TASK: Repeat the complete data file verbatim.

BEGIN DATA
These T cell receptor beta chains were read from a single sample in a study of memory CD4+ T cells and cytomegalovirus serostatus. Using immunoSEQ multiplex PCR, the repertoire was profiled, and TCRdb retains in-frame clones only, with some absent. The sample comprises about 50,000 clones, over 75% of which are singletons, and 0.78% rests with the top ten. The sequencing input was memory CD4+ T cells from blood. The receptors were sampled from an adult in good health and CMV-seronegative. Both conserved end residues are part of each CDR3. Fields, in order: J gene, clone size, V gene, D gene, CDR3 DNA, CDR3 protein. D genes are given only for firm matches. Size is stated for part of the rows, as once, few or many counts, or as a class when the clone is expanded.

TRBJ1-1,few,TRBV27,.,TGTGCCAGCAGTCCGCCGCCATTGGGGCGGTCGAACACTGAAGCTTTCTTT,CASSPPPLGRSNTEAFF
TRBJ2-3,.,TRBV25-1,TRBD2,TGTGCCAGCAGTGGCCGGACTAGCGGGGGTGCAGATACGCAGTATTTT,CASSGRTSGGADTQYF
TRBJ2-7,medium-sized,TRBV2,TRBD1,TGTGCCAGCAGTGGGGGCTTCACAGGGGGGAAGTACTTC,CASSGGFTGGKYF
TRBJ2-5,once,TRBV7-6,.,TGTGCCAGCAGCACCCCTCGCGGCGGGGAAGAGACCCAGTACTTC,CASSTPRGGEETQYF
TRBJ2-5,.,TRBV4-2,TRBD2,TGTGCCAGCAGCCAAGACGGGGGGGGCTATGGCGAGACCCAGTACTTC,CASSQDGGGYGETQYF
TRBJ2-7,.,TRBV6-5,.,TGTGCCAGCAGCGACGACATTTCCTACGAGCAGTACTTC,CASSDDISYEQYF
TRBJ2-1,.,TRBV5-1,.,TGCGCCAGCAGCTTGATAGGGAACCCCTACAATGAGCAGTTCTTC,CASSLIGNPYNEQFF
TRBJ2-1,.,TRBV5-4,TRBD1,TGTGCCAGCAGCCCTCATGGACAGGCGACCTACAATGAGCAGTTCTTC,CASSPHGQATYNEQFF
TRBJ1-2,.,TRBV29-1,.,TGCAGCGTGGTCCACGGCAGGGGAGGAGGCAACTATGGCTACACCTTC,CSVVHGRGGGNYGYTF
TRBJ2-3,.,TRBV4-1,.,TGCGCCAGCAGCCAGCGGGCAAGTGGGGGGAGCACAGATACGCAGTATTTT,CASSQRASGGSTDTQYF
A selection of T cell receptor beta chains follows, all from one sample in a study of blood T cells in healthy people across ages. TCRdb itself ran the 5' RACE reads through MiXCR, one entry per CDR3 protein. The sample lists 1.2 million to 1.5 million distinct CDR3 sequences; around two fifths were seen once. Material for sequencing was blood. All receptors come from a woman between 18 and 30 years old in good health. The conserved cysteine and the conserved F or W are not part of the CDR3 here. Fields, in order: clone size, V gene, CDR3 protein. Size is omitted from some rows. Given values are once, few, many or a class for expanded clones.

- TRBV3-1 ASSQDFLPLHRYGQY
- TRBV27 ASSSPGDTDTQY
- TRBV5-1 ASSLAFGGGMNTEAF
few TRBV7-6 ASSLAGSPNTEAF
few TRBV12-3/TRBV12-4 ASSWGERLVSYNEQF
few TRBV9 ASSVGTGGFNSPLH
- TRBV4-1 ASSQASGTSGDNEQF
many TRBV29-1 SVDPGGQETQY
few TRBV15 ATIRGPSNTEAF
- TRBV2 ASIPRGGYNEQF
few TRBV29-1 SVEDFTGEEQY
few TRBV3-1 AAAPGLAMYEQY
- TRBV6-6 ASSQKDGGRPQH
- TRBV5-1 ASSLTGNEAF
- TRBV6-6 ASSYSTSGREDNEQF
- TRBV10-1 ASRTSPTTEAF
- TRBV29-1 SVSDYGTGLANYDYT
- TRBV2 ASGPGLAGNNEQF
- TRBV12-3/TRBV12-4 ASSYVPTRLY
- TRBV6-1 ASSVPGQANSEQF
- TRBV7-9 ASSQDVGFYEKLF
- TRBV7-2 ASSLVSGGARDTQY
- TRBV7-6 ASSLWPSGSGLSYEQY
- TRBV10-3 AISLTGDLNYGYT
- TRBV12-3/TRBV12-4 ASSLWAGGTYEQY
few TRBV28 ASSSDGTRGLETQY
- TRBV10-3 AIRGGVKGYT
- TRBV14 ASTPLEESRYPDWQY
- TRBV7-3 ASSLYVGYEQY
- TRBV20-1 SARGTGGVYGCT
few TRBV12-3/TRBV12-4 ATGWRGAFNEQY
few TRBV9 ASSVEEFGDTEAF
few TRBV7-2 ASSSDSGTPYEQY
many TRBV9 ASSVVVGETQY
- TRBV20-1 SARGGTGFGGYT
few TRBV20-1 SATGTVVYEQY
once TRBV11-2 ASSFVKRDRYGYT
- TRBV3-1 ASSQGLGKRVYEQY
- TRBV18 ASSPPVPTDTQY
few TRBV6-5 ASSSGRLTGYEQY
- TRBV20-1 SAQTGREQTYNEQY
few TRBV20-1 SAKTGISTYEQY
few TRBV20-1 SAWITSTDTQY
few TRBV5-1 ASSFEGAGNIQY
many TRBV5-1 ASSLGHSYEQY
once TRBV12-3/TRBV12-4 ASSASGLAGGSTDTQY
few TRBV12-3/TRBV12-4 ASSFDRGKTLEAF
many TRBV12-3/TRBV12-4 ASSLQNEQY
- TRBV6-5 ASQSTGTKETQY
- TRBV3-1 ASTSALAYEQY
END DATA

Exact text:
These T cell receptor beta chains were read from a single sample in a study of memory CD4+ T cells and cytomegalovirus serostatus. Using immunoSEQ multiplex PCR, the repertoire was profiled, and TCRdb retains in-frame clones only, with some absent. The sample comprises about 50,000 clones, over 75% of which are singletons, and 0.78% rests with the top ten. The sequencing input was memory CD4+ T cells from blood. The receptors were sampled from an adult in good health and CMV-seronegative. Both conserved end residues are part of each CDR3. Fields, in order: J gene, clone size, V gene, D gene, CDR3 DNA, CDR3 protein. D genes are given only for firm matches. Size is stated for part of the rows, as once, few or many counts, or as a class when the clone is expanded.

TRBJ1-1,few,TRBV27,.,TGTGCCAGCAGTCCGCCGCCATTGGGGCGGTCGAACACTGAAGCTTTCTTT,CASSPPPLGRSNTEAFF
TRBJ2-3,.,TRBV25-1,TRBD2,TGTGCCAGCAGTGGCCGGACTAGCGGGGGTGCAGATACGCAGTATTTT,CASSGRTSGGADTQYF
TRBJ2-7,medium-sized,TRBV2,TRBD1,TGTGCCAGCAGTGGGGGCTTCACAGGGGGGAAGTACTTC,CASSGGFTGGKYF
TRBJ2-5,once,TRBV7-6,.,TGTGCCAGCAGCACCCCTCGCGGCGGGGAAGAGACCCAGTACTTC,CASSTPRGGEETQYF
TRBJ2-5,.,TRBV4-2,TRBD2,TGTGCCAGCAGCCAAGACGGGGGGGGCTATGGCGAGACCCAGTACTTC,CASSQDGGGYGETQYF
TRBJ2-7,.,TRBV6-5,.,TGTGCCAGCAGCGACGACATTTCCTACGAGCAGTACTTC,CASSDDISYEQYF
TRBJ2-1,.,TRBV5-1,.,TGCGCCAGCAGCTTGATAGGGAACCCCTACAATGAGCAGTTCTTC,CASSLIGNPYNEQFF
TRBJ2-1,.,TRBV5-4,TRBD1,TGTGCCAGCAGCCCTCATGGACAGGCGACCTACAATGAGCAGTTCTTC,CASSPHGQATYNEQFF
TRBJ1-2,.,TRBV29-1,.,TGCAGCGTGGTCCACGGCAGGGGAGGAGGCAACTATGGCTACACCTTC,CSVVHGRGGGNYGYTF
TRBJ2-3,.,TRBV4-1,.,TGCGCCAGCAGCCAGCGGGCAAGTGGGGGGAGCACAGATACGCAGTATTTT,CASSQRASGGSTDTQYF
A selection of T cell receptor beta chains follows, all from one sample in a study of blood T cells in healthy people across ages. TCRdb itself ran the 5' RACE reads through MiXCR, one entry per CDR3 protein. The sample lists 1.2 million to 1.5 million distinct CDR3 sequences; around two fifths were seen once. Material for sequencing was blood. All receptors come from a woman between 18 and 30 years old in good health. The conserved cysteine and the conserved F or W are not part of the CDR3 here. Fields, in order: clone size, V gene, CDR3 protein. Size is omitted from some rows. Given values are once, few, many or a class for expanded clones.

- TRBV3-1 ASSQDFLPLHRYGQY
- TRBV27 ASSSPGDTDTQY
- TRBV5-1 ASSLAFGGGMNTEAF
few TRBV7-6 ASSLAGSPNTEAF
few TRBV12-3/TRBV12-4 ASSWGERLVSYNEQF
few TRBV9 ASSVGTGGFNSPLH
- TRBV4-1 ASSQASGTSGDNEQF
many TRBV29-1 SVDPGGQETQY
few TRBV15 ATIRGPSNTEAF
- TRBV2 ASIPRGGYNEQF
few TRBV29-1 SVEDFTGEEQY
few TRBV3-1 AAAPGLAMYEQY
- TRBV6-6 ASSQKDGGRPQH
- TRBV5-1 ASSLTGNEAF
- TRBV6-6 ASSYSTSGREDNEQF
- TRBV10-1 ASRTSPTTEAF
- TRBV29-1 SVSDYGTGLANYDYT
- TRBV2 ASGPGLAGNNEQF
- TRBV12-3/TRBV12-4 ASSYVPTRLY
- TRBV6-1 ASSVPGQANSEQF
- TRBV7-9 ASSQDVGFYEKLF
- TRBV7-2 ASSLVSGGARDTQY
- TRBV7-6 ASSLWPSGSGLSYEQY
- TRBV10-3 AISLTGDLNYGYT
- TRBV12-3/TRBV12-4 ASSLWAGGTYEQY
few TRBV28 ASSSDGTRGLETQY
- TRBV10-3 AIRGGVKGYT
- TRBV14 ASTPLEESRYPDWQY
- TRBV7-3 ASSLYVGYEQY
- TRBV20-1 SARGTGGVYGCT
few TRBV12-3/TRBV12-4 ATGWRGAFNEQY
few TRBV9 ASSVEEFGDTEAF
few TRBV7-2 ASSSDSGTPYEQY
many TRBV9 ASSVVVGETQY
- TRBV20-1 SARGGTGFGGYT
few TRBV20-1 SATGTVVYEQY
once TRBV11-2 ASSFVKRDRYGYT
- TRBV3-1 ASSQGLGKRVYEQY
- TRBV18 ASSPPVPTDTQY
few TRBV6-5 ASSSGRLTGYEQY
- TRBV20-1 SAQTGREQTYNEQY
few TRBV20-1 SAKTGISTYEQY
few TRBV20-1 SAWITSTDTQY
few TRBV5-1 ASSFEGAGNIQY
many TRBV5-1 ASSLGHSYEQY
once TRBV12-3/TRBV12-4 ASSASGLAGGSTDTQY
few TRBV12-3/TRBV12-4 ASSFDRGKTLEAF
many TRBV12-3/TRBV12-4 ASSLQNEQY
- TRBV6-5 ASQSTGTKETQY
- TRBV3-1 ASTSALAYEQY